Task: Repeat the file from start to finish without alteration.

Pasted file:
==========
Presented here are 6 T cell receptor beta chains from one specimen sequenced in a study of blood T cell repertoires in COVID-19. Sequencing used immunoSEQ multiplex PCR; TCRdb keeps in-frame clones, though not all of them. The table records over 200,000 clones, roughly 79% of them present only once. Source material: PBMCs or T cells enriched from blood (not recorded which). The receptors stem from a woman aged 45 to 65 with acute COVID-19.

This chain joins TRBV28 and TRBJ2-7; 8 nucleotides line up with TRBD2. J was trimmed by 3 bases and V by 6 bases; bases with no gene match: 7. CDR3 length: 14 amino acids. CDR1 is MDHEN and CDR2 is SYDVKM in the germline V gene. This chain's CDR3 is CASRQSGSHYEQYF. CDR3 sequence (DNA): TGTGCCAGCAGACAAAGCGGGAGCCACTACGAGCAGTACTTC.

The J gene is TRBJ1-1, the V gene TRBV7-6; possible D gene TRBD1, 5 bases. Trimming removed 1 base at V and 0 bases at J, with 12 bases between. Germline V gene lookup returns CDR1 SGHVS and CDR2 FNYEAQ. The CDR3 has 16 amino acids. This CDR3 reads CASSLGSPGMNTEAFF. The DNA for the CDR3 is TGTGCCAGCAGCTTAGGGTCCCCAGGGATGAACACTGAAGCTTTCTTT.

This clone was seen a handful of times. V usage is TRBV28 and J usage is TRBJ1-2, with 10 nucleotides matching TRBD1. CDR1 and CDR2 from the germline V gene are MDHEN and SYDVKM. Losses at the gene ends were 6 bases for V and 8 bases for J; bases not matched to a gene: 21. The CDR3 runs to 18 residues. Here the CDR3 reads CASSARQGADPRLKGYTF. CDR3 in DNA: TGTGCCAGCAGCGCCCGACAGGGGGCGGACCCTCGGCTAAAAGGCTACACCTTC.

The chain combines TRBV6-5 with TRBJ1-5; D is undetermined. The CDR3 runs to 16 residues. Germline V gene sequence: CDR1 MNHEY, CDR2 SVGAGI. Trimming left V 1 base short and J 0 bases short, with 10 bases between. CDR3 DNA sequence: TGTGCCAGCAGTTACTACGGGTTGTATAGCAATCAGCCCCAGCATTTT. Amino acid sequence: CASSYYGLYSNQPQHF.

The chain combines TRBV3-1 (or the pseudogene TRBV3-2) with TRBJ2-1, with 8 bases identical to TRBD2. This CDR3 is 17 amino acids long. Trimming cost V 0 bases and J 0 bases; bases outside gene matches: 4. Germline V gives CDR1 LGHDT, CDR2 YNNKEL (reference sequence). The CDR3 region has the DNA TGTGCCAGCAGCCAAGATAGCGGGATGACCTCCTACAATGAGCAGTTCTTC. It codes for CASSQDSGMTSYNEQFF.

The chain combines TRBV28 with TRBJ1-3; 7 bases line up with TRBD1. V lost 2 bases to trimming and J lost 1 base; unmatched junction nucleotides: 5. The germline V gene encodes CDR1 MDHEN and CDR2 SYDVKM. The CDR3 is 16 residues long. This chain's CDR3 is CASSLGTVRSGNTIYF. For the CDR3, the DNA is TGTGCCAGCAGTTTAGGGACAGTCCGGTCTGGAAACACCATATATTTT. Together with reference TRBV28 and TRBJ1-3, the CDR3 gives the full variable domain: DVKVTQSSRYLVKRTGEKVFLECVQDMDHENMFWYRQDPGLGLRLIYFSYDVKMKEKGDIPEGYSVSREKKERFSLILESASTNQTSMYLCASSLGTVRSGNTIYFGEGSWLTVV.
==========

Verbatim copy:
Presented here are 6 T cell receptor beta chains from one specimen sequenced in a study of blood T cell repertoires in COVID-19. Sequencing used immunoSEQ multiplex PCR; TCRdb keeps in-frame clones, though not all of them. The table records over 200,000 clones, roughly 79% of them present only once. Source material: PBMCs or T cells enriched from blood (not recorded which). The receptors stem from a woman aged 45 to 65 with acute COVID-19.

This chain joins TRBV28 and TRBJ2-7; 8 nucleotides line up with TRBD2. J was trimmed by 3 bases and V by 6 bases; bases with no gene match: 7. CDR3 length: 14 amino acids. CDR1 is MDHEN and CDR2 is SYDVKM in the germline V gene. This chain's CDR3 is CASRQSGSHYEQYF. CDR3 sequence (DNA): TGTGCCAGCAGACAAAGCGGGAGCCACTACGAGCAGTACTTC.

The J gene is TRBJ1-1, the V gene TRBV7-6; possible D gene TRBD1, 5 bases. Trimming removed 1 base at V and 0 bases at J, with 12 bases between. Germline V gene lookup returns CDR1 SGHVS and CDR2 FNYEAQ. The CDR3 has 16 amino acids. This CDR3 reads CASSLGSPGMNTEAFF. The DNA for the CDR3 is TGTGCCAGCAGCTTAGGGTCCCCAGGGATGAACACTGAAGCTTTCTTT.

This clone was seen a handful of times. V usage is TRBV28 and J usage is TRBJ1-2, with 10 nucleotides matching TRBD1. CDR1 and CDR2 from the germline V gene are MDHEN and SYDVKM. Losses at the gene ends were 6 bases for V and 8 bases for J; bases not matched to a gene: 21. The CDR3 runs to 18 residues. Here the CDR3 reads CASSARQGADPRLKGYTF. CDR3 in DNA: TGTGCCAGCAGCGCCCGACAGGGGGCGGACCCTCGGCTAAAAGGCTACACCTTC.

The chain combines TRBV6-5 with TRBJ1-5; D is undetermined. The CDR3 runs to 16 residues. Germline V gene sequence: CDR1 MNHEY, CDR2 SVGAGI. Trimming left V 1 base short and J 0 bases short, with 10 bases between. CDR3 DNA sequence: TGTGCCAGCAGTTACTACGGGTTGTATAGCAATCAGCCCCAGCATTTT. Amino acid sequence: CASSYYGLYSNQPQHF.

The chain combines TRBV3-1 (or the pseudogene TRBV3-2) with TRBJ2-1, with 8 bases identical to TRBD2. This CDR3 is 17 amino acids long. Trimming cost V 0 bases and J 0 bases; bases outside gene matches: 4. Germline V gives CDR1 LGHDT, CDR2 YNNKEL (reference sequence). The CDR3 region has the DNA TGTGCCAGCAGCCAAGATAGCGGGATGACCTCCTACAATGAGCAGTTCTTC. It codes for CASSQDSGMTSYNEQFF.

The chain combines TRBV28 with TRBJ1-3; 7 bases line up with TRBD1. V lost 2 bases to trimming and J lost 1 base; unmatched junction nucleotides: 5. The germline V gene encodes CDR1 MDHEN and CDR2 SYDVKM. The CDR3 is 16 residues long. This chain's CDR3 is CASSLGTVRSGNTIYF. For the CDR3, the DNA is TGTGCCAGCAGTTTAGGGACAGTCCGGTCTGGAAACACCATATATTTT. Together with reference TRBV28 and TRBJ1-3, the CDR3 gives the full variable domain: DVKVTQSSRYLVKRTGEKVFLECVQDMDHENMFWYRQDPGLGLRLIYFSYDVKMKEKGDIPEGYSVSREKKERFSLILESASTNQTSMYLCASSLGTVRSGNTIYFGEGSWLTVV.